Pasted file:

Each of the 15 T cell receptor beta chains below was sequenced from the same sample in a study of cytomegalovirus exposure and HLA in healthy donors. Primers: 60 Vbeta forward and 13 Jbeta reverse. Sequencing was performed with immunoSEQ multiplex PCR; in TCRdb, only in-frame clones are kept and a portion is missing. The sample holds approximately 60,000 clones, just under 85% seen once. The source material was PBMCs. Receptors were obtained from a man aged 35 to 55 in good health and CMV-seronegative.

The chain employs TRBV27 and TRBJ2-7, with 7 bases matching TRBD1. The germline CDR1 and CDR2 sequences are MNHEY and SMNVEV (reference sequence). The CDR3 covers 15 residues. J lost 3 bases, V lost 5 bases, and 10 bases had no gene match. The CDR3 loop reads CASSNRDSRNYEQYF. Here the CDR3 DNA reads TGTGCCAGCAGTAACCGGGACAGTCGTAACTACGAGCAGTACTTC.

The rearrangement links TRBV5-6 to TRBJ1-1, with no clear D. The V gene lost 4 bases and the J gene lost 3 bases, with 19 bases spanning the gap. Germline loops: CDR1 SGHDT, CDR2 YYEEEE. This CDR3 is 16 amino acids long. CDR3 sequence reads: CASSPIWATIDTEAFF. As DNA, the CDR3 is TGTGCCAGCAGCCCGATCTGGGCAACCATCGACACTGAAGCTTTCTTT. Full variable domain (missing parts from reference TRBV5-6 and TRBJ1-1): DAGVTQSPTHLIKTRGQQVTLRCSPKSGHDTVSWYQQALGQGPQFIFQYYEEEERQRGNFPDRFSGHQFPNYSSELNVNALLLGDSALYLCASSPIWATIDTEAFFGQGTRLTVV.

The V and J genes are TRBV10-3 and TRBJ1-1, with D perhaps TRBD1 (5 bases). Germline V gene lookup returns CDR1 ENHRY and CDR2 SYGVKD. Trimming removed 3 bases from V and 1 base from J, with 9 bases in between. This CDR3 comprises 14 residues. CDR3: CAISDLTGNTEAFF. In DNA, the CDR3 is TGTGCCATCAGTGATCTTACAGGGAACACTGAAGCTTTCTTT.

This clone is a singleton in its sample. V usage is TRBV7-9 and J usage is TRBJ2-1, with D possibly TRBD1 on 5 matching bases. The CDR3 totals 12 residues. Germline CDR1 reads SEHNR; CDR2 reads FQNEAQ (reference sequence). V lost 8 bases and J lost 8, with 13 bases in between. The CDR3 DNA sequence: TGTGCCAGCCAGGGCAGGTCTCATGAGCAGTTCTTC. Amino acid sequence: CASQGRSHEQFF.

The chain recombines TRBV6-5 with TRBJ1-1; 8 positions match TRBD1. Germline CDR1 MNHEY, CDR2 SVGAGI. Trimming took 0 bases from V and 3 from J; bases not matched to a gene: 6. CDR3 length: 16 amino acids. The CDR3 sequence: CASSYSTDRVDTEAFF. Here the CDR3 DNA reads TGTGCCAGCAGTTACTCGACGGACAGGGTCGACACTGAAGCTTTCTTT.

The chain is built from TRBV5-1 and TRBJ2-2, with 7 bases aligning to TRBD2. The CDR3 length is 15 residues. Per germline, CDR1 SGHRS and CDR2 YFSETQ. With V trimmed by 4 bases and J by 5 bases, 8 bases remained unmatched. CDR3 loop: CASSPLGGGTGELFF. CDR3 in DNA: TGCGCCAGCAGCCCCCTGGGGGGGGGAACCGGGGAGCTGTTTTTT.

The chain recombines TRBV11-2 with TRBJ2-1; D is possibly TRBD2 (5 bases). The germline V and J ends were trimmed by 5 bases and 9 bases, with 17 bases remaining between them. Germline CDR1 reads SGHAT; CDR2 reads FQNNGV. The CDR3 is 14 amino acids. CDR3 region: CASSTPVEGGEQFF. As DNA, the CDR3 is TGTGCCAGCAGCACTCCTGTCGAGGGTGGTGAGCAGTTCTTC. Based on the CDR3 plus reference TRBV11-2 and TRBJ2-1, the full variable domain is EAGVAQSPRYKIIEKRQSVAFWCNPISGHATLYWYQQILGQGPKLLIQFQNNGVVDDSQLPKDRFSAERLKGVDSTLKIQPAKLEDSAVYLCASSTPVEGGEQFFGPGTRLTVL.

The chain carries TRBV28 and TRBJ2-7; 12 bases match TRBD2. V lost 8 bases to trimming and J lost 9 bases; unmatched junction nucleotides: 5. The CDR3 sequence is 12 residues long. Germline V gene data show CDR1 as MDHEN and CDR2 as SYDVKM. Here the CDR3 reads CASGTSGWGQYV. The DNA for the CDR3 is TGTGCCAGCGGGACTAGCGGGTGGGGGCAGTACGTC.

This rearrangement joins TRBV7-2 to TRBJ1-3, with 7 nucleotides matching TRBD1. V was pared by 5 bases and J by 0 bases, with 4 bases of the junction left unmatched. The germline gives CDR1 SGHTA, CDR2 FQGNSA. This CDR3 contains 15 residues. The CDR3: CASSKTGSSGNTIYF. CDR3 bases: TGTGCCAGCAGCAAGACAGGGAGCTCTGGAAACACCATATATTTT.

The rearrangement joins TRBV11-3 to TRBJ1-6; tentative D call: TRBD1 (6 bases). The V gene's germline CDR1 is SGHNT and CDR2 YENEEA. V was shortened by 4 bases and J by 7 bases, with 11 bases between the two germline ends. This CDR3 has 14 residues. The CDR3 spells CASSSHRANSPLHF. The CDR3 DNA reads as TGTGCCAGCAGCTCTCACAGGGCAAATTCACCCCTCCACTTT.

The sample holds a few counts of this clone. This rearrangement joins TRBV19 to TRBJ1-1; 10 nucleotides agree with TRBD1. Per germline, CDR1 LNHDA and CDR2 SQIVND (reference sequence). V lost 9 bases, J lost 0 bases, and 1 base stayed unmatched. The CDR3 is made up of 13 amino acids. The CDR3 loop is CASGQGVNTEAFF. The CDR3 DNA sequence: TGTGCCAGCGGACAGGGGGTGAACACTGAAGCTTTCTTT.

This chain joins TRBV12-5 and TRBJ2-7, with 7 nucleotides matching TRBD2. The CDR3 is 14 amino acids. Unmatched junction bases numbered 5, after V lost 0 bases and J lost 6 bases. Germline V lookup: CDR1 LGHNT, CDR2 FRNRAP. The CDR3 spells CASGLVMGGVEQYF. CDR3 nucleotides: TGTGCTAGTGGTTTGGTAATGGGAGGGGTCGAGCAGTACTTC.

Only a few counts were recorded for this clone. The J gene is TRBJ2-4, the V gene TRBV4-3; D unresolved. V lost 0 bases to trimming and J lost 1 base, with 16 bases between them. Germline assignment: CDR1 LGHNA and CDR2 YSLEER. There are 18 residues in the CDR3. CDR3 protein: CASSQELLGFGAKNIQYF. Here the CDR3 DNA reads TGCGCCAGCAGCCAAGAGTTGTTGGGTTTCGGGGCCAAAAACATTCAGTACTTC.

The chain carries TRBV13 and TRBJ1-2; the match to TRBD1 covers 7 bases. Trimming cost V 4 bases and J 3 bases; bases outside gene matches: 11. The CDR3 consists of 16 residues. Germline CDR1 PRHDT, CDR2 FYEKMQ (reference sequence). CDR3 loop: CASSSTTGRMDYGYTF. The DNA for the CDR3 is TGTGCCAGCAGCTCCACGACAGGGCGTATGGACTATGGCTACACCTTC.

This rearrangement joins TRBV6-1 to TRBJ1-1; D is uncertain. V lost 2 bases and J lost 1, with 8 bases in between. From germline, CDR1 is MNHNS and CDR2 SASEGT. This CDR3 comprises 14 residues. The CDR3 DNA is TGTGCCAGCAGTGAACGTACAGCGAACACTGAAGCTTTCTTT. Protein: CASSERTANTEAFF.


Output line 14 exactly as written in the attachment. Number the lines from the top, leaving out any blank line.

Only a few counts were recorded for this clone. The J gene is TRBJ2-4, the V gene TRBV4-3; D unresolved. V lost 0 bases to trimming and J lost 1 base, with 16 bases between them. Germline assignment: CDR1 LGHNA and CDR2 YSLEER. There are 18 residues in the CDR3. CDR3 protein: CASSQELLGFGAKNIQYF. Here the CDR3 DNA reads TGCGCCAGCAGCCAAGAGTTGTTGGGTTTCGGGGCCAAAAACATTCAGTACTTC.